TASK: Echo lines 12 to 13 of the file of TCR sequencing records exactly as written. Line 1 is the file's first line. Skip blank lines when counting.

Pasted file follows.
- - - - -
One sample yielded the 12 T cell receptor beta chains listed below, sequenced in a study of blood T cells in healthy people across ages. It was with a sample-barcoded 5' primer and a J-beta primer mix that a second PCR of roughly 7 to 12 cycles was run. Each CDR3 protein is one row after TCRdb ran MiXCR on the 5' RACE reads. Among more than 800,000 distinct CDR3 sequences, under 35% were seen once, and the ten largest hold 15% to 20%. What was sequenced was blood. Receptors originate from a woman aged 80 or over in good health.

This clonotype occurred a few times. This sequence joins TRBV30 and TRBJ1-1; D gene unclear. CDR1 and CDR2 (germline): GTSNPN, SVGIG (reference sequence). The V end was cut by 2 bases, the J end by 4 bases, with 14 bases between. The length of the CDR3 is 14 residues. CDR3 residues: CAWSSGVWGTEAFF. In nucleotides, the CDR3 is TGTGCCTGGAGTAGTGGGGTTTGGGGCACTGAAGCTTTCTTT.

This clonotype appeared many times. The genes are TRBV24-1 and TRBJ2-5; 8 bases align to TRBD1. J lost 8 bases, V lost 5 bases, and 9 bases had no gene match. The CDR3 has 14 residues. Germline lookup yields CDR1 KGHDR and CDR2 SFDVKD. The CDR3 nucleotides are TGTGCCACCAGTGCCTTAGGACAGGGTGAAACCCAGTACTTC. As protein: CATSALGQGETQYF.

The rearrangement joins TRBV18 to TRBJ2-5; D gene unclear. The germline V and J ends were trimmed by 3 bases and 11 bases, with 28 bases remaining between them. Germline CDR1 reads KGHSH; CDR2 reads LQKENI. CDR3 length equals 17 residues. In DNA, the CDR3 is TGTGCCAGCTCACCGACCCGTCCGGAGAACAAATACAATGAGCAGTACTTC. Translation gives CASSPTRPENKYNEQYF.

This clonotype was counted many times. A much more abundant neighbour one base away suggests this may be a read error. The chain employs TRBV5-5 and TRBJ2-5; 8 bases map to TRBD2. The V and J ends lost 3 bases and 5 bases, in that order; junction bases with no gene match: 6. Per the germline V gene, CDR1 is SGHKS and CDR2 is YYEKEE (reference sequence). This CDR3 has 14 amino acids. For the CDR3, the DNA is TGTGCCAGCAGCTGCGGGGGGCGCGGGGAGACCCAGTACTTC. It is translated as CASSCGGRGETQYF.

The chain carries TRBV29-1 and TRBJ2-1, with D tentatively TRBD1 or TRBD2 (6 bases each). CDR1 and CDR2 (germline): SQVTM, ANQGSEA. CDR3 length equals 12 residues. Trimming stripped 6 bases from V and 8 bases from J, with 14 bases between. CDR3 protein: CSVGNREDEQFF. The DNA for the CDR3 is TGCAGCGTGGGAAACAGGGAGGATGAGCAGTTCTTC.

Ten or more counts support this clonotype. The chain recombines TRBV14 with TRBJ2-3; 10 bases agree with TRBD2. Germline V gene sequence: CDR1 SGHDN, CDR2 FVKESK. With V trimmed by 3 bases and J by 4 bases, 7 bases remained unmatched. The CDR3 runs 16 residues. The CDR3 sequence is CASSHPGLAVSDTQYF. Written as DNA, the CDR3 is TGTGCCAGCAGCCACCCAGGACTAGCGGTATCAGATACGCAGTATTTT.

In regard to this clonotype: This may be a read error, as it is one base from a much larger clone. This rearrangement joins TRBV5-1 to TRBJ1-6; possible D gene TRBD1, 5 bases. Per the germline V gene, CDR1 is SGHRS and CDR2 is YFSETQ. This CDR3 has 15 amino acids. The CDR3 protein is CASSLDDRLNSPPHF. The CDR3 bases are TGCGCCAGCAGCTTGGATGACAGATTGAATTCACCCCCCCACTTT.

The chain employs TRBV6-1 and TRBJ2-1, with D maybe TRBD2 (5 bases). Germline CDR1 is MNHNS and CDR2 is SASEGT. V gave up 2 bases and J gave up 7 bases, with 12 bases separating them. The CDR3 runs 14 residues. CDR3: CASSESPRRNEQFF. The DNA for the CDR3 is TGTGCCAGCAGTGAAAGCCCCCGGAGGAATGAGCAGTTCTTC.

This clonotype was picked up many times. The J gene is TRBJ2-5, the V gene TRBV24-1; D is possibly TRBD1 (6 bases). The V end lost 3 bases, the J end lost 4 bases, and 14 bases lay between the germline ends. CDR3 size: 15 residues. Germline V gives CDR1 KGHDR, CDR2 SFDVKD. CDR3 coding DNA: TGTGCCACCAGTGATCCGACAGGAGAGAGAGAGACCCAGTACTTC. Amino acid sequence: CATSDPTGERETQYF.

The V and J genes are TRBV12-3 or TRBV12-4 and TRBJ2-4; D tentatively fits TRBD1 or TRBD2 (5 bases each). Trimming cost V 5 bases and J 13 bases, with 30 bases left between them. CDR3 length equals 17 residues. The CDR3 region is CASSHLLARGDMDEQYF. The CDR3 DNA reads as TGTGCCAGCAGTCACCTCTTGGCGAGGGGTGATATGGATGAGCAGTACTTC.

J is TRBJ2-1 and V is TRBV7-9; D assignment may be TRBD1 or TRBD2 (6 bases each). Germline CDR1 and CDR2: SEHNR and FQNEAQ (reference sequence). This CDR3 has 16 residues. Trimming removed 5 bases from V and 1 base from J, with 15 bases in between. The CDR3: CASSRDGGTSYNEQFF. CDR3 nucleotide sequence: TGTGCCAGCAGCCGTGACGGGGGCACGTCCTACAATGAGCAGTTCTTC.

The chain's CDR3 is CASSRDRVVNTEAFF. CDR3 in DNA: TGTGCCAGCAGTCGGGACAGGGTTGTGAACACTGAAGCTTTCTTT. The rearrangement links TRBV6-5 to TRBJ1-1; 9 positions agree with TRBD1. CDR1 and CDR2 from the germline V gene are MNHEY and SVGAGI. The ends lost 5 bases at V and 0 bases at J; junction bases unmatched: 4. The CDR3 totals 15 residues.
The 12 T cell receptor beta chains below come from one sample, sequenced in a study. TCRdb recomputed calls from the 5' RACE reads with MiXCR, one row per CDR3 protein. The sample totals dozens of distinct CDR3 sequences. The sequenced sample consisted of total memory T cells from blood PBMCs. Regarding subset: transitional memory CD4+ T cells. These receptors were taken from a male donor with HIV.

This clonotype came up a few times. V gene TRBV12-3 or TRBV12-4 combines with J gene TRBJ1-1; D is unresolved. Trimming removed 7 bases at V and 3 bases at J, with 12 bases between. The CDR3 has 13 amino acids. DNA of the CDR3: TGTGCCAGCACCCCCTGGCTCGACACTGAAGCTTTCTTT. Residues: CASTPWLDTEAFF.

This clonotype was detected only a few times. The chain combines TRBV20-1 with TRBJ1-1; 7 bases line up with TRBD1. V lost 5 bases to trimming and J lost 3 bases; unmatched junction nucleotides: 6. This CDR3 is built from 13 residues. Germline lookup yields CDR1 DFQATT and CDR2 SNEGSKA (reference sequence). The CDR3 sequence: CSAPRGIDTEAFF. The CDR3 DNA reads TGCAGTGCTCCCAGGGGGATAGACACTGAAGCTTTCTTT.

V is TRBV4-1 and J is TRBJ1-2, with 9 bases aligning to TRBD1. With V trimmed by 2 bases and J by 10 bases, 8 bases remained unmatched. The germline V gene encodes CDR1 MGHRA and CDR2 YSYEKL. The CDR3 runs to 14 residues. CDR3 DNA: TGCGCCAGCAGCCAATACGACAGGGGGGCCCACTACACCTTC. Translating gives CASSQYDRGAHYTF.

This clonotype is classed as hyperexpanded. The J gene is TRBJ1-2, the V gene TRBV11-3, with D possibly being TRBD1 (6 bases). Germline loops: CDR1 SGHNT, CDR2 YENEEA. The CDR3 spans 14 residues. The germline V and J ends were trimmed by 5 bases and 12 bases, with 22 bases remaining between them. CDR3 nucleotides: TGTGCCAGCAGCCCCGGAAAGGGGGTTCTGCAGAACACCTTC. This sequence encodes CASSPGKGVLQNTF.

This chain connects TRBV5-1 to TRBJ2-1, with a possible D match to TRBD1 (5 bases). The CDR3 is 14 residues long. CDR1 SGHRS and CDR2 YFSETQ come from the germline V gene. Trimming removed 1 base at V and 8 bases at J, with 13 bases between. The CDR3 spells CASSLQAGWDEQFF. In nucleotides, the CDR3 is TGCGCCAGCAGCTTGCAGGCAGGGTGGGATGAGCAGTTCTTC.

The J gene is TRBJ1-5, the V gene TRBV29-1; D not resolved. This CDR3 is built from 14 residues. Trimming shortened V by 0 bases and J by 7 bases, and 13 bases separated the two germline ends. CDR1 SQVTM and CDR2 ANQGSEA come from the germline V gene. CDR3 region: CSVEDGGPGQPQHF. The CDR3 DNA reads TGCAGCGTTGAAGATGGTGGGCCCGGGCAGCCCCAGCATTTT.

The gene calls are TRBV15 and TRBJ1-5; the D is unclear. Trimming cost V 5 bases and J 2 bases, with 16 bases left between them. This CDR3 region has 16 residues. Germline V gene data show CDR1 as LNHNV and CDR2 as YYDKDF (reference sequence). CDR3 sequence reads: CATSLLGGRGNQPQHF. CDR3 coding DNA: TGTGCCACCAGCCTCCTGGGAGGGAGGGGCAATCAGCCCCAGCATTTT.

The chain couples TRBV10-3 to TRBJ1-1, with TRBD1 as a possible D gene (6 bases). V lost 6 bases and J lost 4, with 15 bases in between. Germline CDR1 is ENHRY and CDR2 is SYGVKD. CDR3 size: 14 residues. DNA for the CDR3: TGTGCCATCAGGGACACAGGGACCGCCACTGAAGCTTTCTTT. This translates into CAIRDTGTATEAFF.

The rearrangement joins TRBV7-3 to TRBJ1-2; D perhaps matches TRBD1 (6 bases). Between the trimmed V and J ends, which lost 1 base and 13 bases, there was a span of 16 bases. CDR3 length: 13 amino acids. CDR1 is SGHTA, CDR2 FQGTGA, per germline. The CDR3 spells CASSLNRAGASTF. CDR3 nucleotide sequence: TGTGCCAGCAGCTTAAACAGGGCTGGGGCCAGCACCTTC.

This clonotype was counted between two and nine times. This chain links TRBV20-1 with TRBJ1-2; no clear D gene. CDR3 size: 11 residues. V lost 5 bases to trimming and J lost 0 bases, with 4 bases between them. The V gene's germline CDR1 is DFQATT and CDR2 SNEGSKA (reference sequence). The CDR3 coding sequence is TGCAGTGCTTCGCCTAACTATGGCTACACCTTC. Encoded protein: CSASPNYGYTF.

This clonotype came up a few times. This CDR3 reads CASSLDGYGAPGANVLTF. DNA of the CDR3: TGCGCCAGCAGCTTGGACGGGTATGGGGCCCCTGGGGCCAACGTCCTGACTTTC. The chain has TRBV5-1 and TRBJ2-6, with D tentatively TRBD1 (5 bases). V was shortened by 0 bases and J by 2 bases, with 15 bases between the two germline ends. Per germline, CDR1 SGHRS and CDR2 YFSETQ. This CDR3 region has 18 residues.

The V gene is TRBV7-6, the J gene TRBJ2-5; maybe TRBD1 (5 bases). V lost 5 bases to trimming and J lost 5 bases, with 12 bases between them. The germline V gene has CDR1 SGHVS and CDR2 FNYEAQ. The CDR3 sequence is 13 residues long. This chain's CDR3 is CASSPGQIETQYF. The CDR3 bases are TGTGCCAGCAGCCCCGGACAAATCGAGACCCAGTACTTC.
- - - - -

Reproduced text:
J is TRBJ2-1 and V is TRBV7-9; D assignment may be TRBD1 or TRBD2 (6 bases each). Germline CDR1 and CDR2: SEHNR and FQNEAQ (reference sequence). This CDR3 has 16 residues. Trimming removed 5 bases from V and 1 base from J, with 15 bases in between. The CDR3: CASSRDGGTSYNEQFF. CDR3 nucleotide sequence: TGTGCCAGCAGCCGTGACGGGGGCACGTCCTACAATGAGCAGTTCTTC.

The chain's CDR3 is CASSRDRVVNTEAFF. CDR3 in DNA: TGTGCCAGCAGTCGGGACAGGGTTGTGAACACTGAAGCTTTCTTT. The rearrangement links TRBV6-5 to TRBJ1-1; 9 positions agree with TRBD1. CDR1 and CDR2 from the germline V gene are MNHEY and SVGAGI. The ends lost 5 bases at V and 0 bases at J; junction bases unmatched: 4. The CDR3 totals 15 residues.